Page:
John McCain Has Died Of Brain Cancer At Age 81
On Saturday, Aug. 25, Arizona Senator John McCain died of brain cancer. His death comes a little more than a year after he announced his brain cancer diagnosis in July 2017. The senator was diagnosed with glioblastoma, an aggressive form of brain cancer. He was 81.
In a statement, the senator's office announced that he had died shortly before 4:30 p.m. that Saturday. "With the Senator when he passed were his wife Cindy and their family," the statement read in part, per NBC News. "At his death, he had served the United States of America faithfully for sixty years." McCain's death comes shortly after the senator's family announced that he had discontinued treatment on Aug. 24.
The respected congressman, who was born in the Panama Canal Zone while his father was serving on a military base there in 1936, had a notable life. McCain was a Vietnam War veteran who was taken as a prisoner of war for five and a half years after his Skyhawk dive bomber was shot down over Hanoi. He was freed in March 1973 following peace agreements between the U.S. and North Vietnamese. He was awarded a Silver Star Medal, Navy Commendation Medal, Legion of Merit, Distinguished Flying Cross, and a Bronze Star Medal for his service. Following his return to the U.S., McCain served as a liaison to the Senate for the Navy.
This service would lead McCain to his own seat in Congress. He was initially elected to the House of Representatives, representing Arizona, in 1982. He was then elected as the Republican senator for Arizona in 1986. This was a role that McCain went on to serve for over three decades, which included being the Republican Party's presidential nominee in 2008, facing off against Barack Obama (his run is largely remembered by the national introduction of Sarah Palin, who was his running mate).
McCain leaves behind an extensive family. He married his first wife, Carol, in 1965. She had two sons, Doug and Andy, from a previous marriage, and John adopted them. They also had a daughter, Sidney. The couple divorced in 1980. That same year, McCain married Cindy. John and Cindy McCain had three children — Meghan, Jack, and Jimmy — and adopted a daughter, Bridget, from Bangladesh in 1991. His mother, Roberta McCain, celebrated her 106th birthday in February 2018. The family was prominently featured throughout the 2008 election, and McCain's daughter, Meghan, has a thriving public career as an author and TV personality, including as a co-host of The View.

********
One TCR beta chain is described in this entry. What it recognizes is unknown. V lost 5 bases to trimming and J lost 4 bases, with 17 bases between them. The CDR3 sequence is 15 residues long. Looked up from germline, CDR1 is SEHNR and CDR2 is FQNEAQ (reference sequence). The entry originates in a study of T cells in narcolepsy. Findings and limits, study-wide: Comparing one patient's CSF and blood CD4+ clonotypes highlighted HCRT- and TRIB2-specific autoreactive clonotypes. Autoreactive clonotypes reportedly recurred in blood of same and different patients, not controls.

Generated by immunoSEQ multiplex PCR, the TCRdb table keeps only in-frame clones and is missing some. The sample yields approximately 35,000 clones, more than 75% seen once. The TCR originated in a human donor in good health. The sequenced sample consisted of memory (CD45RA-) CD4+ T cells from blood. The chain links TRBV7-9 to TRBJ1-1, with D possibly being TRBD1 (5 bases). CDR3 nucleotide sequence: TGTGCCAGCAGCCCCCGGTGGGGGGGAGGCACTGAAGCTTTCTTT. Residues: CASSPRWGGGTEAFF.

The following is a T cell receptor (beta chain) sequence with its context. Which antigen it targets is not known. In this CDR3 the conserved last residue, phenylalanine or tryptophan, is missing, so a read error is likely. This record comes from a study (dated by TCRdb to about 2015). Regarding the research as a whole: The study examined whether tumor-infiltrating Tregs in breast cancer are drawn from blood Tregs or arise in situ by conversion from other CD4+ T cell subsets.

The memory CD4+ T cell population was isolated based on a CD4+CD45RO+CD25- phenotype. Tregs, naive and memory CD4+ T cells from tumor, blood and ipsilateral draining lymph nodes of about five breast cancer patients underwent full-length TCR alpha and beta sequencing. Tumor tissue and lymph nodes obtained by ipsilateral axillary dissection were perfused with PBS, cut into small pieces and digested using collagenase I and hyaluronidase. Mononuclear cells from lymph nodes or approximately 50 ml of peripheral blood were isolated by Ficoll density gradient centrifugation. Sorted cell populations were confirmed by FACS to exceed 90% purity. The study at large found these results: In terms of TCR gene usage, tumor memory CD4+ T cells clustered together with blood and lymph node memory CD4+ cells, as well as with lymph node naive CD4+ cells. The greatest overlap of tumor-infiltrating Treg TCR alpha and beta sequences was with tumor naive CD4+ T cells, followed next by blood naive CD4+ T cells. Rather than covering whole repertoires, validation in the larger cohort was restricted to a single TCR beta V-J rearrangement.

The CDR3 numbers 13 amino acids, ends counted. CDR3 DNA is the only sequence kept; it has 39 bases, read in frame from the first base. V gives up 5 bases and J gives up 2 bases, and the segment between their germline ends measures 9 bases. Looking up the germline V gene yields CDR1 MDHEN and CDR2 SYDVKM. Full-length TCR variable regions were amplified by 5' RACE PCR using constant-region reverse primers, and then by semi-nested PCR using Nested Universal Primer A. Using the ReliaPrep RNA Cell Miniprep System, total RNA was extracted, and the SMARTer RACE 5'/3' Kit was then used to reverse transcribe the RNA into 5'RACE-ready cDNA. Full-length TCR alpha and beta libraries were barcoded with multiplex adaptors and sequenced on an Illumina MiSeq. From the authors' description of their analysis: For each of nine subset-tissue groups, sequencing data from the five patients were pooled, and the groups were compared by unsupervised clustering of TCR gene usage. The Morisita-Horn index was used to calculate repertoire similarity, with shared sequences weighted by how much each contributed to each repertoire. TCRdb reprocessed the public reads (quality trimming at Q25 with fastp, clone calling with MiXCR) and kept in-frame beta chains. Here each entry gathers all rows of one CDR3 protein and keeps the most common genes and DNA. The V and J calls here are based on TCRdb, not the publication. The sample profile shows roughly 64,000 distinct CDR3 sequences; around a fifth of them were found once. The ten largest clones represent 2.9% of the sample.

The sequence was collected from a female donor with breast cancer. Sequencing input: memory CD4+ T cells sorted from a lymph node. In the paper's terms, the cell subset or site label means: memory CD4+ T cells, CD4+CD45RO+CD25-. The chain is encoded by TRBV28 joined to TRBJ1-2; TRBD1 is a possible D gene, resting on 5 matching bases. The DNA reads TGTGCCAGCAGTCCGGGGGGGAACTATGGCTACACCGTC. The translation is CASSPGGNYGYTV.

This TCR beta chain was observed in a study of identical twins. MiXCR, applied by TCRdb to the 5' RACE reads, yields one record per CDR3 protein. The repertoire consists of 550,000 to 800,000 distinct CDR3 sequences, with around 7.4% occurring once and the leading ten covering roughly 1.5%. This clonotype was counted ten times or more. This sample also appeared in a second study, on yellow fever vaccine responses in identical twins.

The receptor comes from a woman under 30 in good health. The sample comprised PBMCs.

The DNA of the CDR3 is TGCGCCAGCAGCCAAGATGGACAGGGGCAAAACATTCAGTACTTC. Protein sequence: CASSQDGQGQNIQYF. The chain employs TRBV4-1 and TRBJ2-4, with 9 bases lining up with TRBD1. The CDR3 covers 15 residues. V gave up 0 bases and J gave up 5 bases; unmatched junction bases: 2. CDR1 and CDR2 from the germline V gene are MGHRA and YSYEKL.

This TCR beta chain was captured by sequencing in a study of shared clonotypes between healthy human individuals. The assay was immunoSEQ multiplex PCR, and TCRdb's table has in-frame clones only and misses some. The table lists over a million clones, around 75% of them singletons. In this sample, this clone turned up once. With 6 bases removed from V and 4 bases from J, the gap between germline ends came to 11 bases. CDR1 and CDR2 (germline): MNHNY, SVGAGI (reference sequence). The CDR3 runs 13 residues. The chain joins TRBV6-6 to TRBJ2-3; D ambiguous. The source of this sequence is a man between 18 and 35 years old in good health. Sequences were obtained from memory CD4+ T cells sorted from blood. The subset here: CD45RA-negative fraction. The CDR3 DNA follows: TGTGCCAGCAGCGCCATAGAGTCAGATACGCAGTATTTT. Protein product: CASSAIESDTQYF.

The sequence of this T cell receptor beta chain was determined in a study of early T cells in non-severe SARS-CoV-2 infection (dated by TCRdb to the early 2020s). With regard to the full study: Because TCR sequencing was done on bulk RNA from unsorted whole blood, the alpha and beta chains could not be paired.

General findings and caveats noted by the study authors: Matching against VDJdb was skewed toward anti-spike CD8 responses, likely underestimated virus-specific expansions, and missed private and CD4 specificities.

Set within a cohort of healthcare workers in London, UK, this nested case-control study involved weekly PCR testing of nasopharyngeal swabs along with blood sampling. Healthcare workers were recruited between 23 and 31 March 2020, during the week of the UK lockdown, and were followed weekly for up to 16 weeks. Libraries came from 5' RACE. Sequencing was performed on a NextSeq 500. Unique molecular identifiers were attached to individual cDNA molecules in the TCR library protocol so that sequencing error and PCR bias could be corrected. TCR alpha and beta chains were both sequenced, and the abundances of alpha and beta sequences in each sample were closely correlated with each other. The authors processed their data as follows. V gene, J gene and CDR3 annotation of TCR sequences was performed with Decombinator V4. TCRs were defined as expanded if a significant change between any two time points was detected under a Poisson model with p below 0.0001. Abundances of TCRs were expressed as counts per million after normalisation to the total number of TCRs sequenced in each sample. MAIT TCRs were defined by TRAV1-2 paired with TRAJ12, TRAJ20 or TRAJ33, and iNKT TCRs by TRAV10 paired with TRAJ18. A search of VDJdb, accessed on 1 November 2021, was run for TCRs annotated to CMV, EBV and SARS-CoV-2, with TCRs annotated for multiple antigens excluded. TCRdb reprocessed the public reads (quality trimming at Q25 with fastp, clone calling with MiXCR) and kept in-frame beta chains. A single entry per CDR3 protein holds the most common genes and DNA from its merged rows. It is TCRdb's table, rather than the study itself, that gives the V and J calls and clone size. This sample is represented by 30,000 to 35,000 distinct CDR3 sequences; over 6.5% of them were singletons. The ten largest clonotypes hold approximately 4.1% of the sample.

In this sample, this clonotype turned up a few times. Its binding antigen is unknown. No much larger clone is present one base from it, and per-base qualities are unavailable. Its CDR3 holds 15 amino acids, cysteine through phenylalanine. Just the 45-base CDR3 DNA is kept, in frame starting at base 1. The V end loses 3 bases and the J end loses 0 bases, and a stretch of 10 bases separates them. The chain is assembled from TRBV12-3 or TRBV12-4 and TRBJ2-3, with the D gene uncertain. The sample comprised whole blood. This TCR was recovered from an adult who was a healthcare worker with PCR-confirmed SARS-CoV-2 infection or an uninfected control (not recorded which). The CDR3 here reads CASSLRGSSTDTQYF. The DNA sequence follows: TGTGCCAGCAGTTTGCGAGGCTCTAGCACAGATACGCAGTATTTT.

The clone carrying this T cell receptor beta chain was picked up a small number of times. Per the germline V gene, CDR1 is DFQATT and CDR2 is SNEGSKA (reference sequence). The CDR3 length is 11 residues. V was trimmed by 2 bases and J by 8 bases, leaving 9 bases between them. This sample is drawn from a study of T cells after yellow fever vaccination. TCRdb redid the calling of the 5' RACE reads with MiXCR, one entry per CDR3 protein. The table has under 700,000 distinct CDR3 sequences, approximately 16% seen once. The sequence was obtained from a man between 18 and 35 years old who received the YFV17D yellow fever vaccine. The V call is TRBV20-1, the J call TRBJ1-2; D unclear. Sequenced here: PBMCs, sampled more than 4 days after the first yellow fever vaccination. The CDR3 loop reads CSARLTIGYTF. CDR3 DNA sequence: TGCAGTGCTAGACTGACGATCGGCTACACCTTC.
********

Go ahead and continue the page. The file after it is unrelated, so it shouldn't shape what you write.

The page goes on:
McCain took on a high-profile national role as Donald Trump ran for president and took up the office. The senator criticized Trump in the early days of his campaign, leading Trump to make his infamous July 2015 remark that McCain is "not a war hero" and that "I like people who weren’t captured." McCain kept the pressure on Trump, even as he entered the White House. This led to a New York magazine cover early in 2017 declaring "McCain vs. Trump." Despite this label, many noted that he continued to vote along with his party, in effect supporting the Republican president.
But McCain had one remarkable vote against his party — and thus against President Trump's mission. In July 2017, McCain was a major player in the Republicans' fight to repeal and replace the Affordable Care Act (ACA, aka Obamacare). On July 19 2017, McCain announced his cancer diagnosis. Then, on July 25 2017, he voted to open debate on health care reform. Many thought this was an indication that he supported the GOP's plan to repeal and replace Obamacare. But in a dramatic turn of events, in a late-night vote on July 28, 2017, McCain voted against his party's health care bill. His vote, along with no's from Republican Senators Lisa Murkowski and Susan Collins, were enough to shut down the bill's chances of succeeding. It was one of the most dramatic moments in politics in 2017.
McCain left Washington D.C. on Dec. 17, 2017 to recover from side effects of chemotherapy, per CNN. Because of this, he missed the vote on the Republican's tax bill, which eventually passed.
"He is the toughest person I know," Meghan McCain wrote in July 2017 following her father's brain cancer diagnosis. "The cruelest enemy could not break him. The aggressions of political life could not bend him. So he is meeting this challenge as he has every other. Cancer may afflict him in many ways: but it will not make him surrender. Nothing ever has."